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Antimony, Gold and Jupiter's Wolf - Peter Wothers ****

There aren't many popular science titles on chemistry topics, so it was great to see Antimony, Gold and Jupiter's Wolf (the last, in case you are wondering, is tungsten, aka wolfram). As a science writer I think I was the perfect target audience, because Peter Wothers combines history of science, the study of the origin of the names of the elements and general chemical revelations in his elemental tour, which proved delightful.

Wothers begins with the original seven metals, each with their links to the heavenly bodies (a number stubbornly held-to significantly after it was clear there were way more than seven metals), then brings in a range of other elements (and occasional element names that never made it, such as anglium, scotium and hibernium) in a series of equally entertainingly linked chapters, whether its 'Goblins and Demons' (think bismuth, antimony, cobalt, arsenic and zinc) or 'Lodestones and Earths'.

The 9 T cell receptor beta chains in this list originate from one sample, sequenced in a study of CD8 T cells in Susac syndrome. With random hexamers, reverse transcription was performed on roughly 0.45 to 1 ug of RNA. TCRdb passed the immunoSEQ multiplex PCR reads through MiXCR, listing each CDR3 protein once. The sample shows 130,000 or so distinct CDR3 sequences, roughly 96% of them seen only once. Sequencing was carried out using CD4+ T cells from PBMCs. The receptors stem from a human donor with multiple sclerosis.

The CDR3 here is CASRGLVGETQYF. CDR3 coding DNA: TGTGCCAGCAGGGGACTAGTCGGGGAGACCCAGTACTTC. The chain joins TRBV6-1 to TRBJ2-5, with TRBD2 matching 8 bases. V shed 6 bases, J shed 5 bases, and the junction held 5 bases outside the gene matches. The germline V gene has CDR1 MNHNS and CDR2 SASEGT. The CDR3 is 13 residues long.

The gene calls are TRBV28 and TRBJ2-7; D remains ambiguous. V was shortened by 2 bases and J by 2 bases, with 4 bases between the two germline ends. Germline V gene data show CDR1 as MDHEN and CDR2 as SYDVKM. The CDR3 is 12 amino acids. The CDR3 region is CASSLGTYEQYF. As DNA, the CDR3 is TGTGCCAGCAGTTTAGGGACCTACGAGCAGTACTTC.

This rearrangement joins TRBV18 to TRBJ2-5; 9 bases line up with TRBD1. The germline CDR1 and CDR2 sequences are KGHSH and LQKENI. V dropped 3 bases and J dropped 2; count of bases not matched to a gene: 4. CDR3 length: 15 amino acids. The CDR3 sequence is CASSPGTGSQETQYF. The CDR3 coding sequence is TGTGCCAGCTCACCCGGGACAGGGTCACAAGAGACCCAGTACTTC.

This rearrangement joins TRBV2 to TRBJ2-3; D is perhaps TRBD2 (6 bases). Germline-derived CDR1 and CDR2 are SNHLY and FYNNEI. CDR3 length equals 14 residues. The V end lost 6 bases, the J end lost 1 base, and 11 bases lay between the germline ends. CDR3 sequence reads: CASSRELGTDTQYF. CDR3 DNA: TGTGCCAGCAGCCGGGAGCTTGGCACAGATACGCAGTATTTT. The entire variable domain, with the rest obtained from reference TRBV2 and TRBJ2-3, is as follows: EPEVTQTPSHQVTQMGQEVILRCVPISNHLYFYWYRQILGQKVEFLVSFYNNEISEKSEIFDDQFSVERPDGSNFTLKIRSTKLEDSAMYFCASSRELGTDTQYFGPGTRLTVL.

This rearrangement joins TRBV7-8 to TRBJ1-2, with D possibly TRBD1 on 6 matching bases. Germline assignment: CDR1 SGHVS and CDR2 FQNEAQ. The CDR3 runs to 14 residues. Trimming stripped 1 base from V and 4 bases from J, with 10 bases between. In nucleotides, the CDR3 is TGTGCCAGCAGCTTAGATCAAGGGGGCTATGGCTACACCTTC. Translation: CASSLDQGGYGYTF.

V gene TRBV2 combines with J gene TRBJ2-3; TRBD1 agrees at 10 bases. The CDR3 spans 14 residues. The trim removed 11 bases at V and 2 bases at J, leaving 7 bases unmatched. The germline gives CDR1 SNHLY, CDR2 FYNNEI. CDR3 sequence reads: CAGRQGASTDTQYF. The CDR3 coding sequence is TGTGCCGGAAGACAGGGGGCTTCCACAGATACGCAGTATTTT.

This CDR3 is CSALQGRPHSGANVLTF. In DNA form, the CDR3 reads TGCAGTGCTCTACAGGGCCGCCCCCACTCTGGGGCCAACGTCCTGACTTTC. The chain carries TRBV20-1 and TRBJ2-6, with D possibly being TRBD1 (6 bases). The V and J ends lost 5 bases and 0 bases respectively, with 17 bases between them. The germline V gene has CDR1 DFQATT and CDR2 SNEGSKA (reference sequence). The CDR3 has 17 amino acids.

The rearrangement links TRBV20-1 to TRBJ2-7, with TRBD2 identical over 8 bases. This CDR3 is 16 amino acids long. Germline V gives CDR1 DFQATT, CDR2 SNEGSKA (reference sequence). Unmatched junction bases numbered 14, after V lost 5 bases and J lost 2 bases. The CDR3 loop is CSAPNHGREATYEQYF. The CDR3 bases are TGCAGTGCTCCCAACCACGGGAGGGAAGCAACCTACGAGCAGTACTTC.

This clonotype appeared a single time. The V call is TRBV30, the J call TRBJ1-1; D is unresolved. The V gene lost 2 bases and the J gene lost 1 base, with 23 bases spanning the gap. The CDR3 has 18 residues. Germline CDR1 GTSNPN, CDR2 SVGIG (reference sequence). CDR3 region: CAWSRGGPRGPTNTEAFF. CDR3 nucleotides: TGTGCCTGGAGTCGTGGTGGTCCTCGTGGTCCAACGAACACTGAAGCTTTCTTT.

The book is primarily looking back quite a way in time, so all the radioactive elements only get a six-page chapter at the end - but there was never a need for this book to be comprehensive. It's more like one of those old cabinets of curiosities. It's often the little details that caught my attention. So, for example, when I saw in a film yesterday a US medical facility with the caduceus symbol on it, I knew, thanks to this book, that this symbol was perpetuating a common error. The caduceus is the staff of Mercury (a stylised version became the alchemical symbol for the metal). What the medical facility should have displayed was the staff of Asclepius, the god of medicine, which has a single snake unlike the double snake on Mercury's staff - Mercury had nothing to do with the medical arts.

I do need to temper my enthusiasm and point out that this is a book that will appeal to chemical word geeks more than most. Wothers quotes a lot from old texts, which can be quite wearing to read, and though (thankfully) there's no attempt to work systematically through the periodic table, some of the elements are more exciting than others, and there are probably rather too many. But if, like me, chemistry, history of science and the derivation of words all interest you, this is a must-read title.

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Review by Brian Clegg

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